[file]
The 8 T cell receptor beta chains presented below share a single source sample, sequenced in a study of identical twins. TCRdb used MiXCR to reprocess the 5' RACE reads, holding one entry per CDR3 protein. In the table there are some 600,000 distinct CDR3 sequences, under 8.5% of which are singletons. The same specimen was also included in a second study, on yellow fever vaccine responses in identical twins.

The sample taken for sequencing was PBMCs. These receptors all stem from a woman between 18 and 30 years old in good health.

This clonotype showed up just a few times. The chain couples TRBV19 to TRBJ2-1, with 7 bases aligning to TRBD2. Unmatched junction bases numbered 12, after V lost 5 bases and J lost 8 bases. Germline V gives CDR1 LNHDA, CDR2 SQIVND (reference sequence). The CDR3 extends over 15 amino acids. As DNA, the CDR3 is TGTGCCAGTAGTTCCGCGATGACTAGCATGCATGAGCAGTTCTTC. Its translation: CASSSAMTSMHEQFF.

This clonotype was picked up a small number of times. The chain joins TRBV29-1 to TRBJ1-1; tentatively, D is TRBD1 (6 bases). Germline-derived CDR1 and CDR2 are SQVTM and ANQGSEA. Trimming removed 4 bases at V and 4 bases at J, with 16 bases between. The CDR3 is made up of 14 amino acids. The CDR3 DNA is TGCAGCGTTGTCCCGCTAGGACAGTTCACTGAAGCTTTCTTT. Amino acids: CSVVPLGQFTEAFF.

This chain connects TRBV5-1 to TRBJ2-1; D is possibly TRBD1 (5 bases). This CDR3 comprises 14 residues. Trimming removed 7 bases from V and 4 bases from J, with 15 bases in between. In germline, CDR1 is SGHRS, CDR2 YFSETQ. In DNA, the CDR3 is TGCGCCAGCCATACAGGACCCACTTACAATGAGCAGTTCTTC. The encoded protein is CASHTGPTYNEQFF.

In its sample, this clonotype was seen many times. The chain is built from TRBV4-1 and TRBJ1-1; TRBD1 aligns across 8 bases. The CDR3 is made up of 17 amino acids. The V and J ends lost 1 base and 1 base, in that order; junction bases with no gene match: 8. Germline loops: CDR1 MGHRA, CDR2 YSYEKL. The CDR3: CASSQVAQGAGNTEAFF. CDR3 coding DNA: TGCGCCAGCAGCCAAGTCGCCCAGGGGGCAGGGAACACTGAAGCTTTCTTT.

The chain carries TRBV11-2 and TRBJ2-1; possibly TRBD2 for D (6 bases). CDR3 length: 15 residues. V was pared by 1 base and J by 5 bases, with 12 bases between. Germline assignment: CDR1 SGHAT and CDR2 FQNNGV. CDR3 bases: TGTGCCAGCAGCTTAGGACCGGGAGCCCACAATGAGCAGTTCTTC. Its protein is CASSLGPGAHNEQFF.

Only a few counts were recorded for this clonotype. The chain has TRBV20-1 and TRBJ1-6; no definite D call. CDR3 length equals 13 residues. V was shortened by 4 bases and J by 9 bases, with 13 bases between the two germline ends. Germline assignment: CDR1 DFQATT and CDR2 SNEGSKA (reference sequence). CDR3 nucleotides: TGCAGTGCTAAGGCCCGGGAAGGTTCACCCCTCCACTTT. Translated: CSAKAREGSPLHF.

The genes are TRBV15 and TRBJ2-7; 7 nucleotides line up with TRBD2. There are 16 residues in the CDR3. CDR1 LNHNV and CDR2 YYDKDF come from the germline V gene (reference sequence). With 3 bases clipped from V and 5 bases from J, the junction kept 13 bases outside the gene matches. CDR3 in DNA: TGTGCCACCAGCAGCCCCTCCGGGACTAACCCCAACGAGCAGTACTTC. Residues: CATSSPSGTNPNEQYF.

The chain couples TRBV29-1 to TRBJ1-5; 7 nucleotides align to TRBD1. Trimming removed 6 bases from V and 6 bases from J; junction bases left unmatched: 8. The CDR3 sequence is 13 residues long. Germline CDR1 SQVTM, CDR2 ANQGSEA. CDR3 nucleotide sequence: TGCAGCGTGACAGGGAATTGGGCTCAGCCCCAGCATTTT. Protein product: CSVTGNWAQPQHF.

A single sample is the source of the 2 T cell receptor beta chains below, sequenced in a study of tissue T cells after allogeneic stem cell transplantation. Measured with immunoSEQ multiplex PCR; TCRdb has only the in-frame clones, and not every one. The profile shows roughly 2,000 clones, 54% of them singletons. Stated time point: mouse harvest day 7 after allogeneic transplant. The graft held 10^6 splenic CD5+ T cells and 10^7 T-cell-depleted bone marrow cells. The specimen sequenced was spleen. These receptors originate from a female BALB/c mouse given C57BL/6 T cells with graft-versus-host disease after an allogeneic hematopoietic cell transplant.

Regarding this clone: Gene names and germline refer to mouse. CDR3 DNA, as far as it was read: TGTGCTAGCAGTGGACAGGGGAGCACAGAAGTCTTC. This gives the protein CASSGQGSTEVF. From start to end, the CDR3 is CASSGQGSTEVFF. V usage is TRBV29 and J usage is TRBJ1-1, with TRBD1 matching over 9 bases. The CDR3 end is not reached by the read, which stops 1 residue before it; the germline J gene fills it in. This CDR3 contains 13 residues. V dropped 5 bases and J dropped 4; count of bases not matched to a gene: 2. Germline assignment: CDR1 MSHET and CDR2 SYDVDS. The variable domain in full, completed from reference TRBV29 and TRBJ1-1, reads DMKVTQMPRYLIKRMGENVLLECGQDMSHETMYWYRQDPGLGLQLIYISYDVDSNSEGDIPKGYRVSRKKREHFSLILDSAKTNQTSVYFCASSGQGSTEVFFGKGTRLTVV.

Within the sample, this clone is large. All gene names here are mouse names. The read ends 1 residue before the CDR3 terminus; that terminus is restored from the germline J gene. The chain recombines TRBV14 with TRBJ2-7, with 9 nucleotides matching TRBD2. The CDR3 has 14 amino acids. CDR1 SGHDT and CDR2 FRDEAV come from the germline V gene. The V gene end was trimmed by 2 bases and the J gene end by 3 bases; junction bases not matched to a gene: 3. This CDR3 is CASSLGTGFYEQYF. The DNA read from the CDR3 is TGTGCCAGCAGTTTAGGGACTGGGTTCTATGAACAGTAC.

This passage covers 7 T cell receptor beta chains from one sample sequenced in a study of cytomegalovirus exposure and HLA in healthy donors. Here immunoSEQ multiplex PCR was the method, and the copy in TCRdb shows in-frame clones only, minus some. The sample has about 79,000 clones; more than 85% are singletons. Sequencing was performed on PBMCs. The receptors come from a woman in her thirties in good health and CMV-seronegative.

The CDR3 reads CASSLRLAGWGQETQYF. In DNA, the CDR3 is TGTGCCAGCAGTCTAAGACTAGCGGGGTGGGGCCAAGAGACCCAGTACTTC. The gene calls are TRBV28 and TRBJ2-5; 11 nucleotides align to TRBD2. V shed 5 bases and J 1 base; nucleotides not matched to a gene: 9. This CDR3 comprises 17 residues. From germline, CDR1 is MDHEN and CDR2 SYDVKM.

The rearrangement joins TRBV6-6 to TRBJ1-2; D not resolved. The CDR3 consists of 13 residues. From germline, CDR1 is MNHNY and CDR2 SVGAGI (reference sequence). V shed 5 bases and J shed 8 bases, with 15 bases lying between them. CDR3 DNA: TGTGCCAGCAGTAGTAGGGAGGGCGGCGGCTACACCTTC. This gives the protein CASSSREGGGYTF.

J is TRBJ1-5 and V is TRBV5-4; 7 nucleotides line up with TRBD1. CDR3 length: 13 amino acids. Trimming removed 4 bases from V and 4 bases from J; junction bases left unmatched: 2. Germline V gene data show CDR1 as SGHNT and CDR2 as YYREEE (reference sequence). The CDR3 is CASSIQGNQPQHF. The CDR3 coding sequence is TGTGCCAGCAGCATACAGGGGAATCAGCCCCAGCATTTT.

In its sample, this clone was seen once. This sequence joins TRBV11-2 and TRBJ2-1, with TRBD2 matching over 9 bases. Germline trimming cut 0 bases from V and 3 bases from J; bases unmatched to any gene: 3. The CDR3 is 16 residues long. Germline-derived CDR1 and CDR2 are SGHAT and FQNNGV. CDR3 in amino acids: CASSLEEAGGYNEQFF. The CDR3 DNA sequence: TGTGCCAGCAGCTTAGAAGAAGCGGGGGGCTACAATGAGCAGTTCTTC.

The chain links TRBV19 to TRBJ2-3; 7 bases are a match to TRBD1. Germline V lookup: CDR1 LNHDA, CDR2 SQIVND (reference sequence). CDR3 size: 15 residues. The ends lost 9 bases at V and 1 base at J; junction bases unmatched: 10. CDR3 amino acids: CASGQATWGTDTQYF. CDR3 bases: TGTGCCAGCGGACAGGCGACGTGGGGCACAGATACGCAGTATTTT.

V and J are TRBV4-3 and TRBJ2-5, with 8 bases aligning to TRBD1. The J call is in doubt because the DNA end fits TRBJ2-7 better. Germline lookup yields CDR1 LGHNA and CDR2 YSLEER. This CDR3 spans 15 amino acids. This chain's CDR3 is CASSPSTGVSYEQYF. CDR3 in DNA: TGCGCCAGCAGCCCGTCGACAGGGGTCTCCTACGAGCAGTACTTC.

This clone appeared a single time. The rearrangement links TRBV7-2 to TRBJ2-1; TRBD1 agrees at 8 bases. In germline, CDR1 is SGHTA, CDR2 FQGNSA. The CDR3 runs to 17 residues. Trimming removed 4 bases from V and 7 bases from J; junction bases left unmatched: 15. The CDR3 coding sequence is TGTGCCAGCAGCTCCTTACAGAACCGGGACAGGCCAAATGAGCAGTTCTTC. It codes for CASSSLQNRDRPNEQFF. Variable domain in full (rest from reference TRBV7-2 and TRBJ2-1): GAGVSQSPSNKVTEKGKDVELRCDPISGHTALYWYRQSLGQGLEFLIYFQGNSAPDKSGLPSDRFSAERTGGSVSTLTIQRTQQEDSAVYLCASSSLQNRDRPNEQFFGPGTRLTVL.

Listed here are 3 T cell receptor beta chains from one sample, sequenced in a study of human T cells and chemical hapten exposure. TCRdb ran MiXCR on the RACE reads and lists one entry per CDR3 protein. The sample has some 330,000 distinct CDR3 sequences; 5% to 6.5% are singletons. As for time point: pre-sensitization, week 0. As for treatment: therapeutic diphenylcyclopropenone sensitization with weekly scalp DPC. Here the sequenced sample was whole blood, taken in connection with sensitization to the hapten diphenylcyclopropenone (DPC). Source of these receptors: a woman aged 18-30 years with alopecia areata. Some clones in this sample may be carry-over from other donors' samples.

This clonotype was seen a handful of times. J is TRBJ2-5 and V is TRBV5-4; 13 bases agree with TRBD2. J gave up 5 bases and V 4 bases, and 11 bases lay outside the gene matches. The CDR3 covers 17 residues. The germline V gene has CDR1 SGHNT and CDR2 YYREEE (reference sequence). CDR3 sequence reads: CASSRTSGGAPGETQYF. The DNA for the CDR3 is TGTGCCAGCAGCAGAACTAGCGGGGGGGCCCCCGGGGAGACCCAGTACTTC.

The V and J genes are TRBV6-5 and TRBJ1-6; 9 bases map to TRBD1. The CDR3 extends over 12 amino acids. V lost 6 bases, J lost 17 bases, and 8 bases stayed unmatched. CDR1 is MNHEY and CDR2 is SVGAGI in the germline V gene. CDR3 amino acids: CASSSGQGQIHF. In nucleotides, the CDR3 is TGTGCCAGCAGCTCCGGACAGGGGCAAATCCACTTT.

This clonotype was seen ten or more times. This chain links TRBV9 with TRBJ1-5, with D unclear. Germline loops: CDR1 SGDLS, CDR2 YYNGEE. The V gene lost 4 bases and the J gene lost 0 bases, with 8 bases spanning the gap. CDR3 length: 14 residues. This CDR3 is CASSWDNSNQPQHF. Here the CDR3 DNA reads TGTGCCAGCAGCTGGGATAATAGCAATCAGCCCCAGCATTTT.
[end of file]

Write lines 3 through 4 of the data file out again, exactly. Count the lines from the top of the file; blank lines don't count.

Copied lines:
This clonotype showed up just a few times. The chain couples TRBV19 to TRBJ2-1, with 7 bases aligning to TRBD2. Unmatched junction bases numbered 12, after V lost 5 bases and J lost 8 bases. Germline V gives CDR1 LNHDA, CDR2 SQIVND (reference sequence). The CDR3 extends over 15 amino acids. As DNA, the CDR3 is TGTGCCAGTAGTTCCGCGATGACTAGCATGCATGAGCAGTTCTTC. Its translation: CASSSAMTSMHEQFF.

This clonotype was picked up a small number of times. The chain joins TRBV29-1 to TRBJ1-1; tentatively, D is TRBD1 (6 bases). Germline-derived CDR1 and CDR2 are SQVTM and ANQGSEA. Trimming removed 4 bases at V and 4 bases at J, with 16 bases between. The CDR3 is made up of 14 amino acids. The CDR3 DNA is TGCAGCGTTGTCCCGCTAGGACAGTTCACTGAAGCTTTCTTT. Amino acids: CSVVPLGQFTEAFF.